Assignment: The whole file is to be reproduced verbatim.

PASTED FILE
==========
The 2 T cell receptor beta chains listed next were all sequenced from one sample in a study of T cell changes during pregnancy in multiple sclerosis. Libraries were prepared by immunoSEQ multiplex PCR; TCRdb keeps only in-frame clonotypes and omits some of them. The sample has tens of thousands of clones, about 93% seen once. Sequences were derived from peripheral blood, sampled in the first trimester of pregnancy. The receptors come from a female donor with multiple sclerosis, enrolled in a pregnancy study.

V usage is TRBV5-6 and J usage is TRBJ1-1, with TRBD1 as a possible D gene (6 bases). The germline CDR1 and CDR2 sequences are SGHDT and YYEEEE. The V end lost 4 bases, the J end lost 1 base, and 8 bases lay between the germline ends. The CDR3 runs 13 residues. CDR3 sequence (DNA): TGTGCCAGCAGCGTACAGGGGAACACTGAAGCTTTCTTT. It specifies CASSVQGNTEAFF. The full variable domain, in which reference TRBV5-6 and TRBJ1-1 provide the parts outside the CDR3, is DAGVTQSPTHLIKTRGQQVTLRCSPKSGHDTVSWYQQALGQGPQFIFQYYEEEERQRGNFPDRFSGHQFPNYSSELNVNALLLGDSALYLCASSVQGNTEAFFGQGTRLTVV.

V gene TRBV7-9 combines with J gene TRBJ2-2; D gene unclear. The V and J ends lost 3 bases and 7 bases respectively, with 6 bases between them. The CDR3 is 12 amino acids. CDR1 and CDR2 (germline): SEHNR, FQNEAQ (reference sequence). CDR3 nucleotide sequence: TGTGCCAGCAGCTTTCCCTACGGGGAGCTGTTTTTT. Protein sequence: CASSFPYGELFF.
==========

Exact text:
The 2 T cell receptor beta chains listed next were all sequenced from one sample in a study of T cell changes during pregnancy in multiple sclerosis. Libraries were prepared by immunoSEQ multiplex PCR; TCRdb keeps only in-frame clonotypes and omits some of them. The sample has tens of thousands of clones, about 93% seen once. Sequences were derived from peripheral blood, sampled in the first trimester of pregnancy. The receptors come from a female donor with multiple sclerosis, enrolled in a pregnancy study.

V usage is TRBV5-6 and J usage is TRBJ1-1, with TRBD1 as a possible D gene (6 bases). The germline CDR1 and CDR2 sequences are SGHDT and YYEEEE. The V end lost 4 bases, the J end lost 1 base, and 8 bases lay between the germline ends. The CDR3 runs 13 residues. CDR3 sequence (DNA): TGTGCCAGCAGCGTACAGGGGAACACTGAAGCTTTCTTT. It specifies CASSVQGNTEAFF. The full variable domain, in which reference TRBV5-6 and TRBJ1-1 provide the parts outside the CDR3, is DAGVTQSPTHLIKTRGQQVTLRCSPKSGHDTVSWYQQALGQGPQFIFQYYEEEERQRGNFPDRFSGHQFPNYSSELNVNALLLGDSALYLCASSVQGNTEAFFGQGTRLTVV.

V gene TRBV7-9 combines with J gene TRBJ2-2; D gene unclear. The V and J ends lost 3 bases and 7 bases respectively, with 6 bases between them. The CDR3 is 12 amino acids. CDR1 and CDR2 (germline): SEHNR, FQNEAQ (reference sequence). CDR3 nucleotide sequence: TGTGCCAGCAGCTTTCCCTACGGGGAGCTGTTTTTT. Protein sequence: CASSFPYGELFF.